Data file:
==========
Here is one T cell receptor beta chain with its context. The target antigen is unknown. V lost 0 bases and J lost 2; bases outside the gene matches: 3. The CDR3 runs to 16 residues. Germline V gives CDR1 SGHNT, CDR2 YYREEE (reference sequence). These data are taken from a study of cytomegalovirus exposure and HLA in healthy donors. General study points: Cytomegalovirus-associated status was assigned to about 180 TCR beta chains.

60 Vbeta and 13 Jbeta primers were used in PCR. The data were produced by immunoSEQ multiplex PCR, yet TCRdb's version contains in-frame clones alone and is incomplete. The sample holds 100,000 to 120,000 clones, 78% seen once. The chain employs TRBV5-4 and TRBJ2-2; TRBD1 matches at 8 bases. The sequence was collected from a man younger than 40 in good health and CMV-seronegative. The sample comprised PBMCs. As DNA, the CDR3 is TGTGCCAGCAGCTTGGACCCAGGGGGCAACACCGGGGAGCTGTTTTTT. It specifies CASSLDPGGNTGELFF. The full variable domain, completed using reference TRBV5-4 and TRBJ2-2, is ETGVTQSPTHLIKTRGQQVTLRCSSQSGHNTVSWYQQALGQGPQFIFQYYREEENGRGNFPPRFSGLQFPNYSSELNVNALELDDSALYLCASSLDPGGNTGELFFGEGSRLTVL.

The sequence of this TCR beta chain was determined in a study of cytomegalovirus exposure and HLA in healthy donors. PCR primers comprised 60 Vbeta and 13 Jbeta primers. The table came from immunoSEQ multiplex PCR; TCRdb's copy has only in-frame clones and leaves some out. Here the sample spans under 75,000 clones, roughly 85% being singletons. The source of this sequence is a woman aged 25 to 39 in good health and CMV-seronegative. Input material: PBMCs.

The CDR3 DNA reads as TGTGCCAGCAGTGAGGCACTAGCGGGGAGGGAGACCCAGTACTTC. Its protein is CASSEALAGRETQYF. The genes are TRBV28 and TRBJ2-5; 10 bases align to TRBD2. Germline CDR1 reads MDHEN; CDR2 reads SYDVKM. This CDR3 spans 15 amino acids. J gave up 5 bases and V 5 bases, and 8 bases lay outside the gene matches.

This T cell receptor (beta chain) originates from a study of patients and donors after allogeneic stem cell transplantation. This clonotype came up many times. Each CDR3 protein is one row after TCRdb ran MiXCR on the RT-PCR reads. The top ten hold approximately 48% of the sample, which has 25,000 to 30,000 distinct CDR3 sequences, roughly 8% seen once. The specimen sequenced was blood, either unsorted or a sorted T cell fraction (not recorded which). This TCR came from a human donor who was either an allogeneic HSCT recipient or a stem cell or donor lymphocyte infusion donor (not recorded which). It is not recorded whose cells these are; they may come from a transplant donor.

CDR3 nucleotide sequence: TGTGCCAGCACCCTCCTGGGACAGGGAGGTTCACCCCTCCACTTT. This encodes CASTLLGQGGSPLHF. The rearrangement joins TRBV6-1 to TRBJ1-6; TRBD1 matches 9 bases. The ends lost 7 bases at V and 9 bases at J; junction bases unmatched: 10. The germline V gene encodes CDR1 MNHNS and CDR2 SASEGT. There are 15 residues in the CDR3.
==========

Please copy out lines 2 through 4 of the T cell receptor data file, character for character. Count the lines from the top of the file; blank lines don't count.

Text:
60 Vbeta and 13 Jbeta primers were used in PCR. The data were produced by immunoSEQ multiplex PCR, yet TCRdb's version contains in-frame clones alone and is incomplete. The sample holds 100,000 to 120,000 clones, 78% seen once. The chain employs TRBV5-4 and TRBJ2-2; TRBD1 matches at 8 bases. The sequence was collected from a man younger than 40 in good health and CMV-seronegative. The sample comprised PBMCs. As DNA, the CDR3 is TGTGCCAGCAGCTTGGACCCAGGGGGCAACACCGGGGAGCTGTTTTTT. It specifies CASSLDPGGNTGELFF. The full variable domain, completed using reference TRBV5-4 and TRBJ2-2, is ETGVTQSPTHLIKTRGQQVTLRCSSQSGHNTVSWYQQALGQGPQFIFQYYREEENGRGNFPPRFSGLQFPNYSSELNVNALELDDSALYLCASSLDPGGNTGELFFGEGSRLTVL.

The sequence of this TCR beta chain was determined in a study of cytomegalovirus exposure and HLA in healthy donors. PCR primers comprised 60 Vbeta and 13 Jbeta primers. The table came from immunoSEQ multiplex PCR; TCRdb's copy has only in-frame clones and leaves some out. Here the sample spans under 75,000 clones, roughly 85% being singletons. The source of this sequence is a woman aged 25 to 39 in good health and CMV-seronegative. Input material: PBMCs.

The CDR3 DNA reads as TGTGCCAGCAGTGAGGCACTAGCGGGGAGGGAGACCCAGTACTTC. Its protein is CASSEALAGRETQYF. The genes are TRBV28 and TRBJ2-5; 10 bases align to TRBD2. Germline CDR1 reads MDHEN; CDR2 reads SYDVKM. This CDR3 spans 15 amino acids. J gave up 5 bases and V 5 bases, and 8 bases lay outside the gene matches.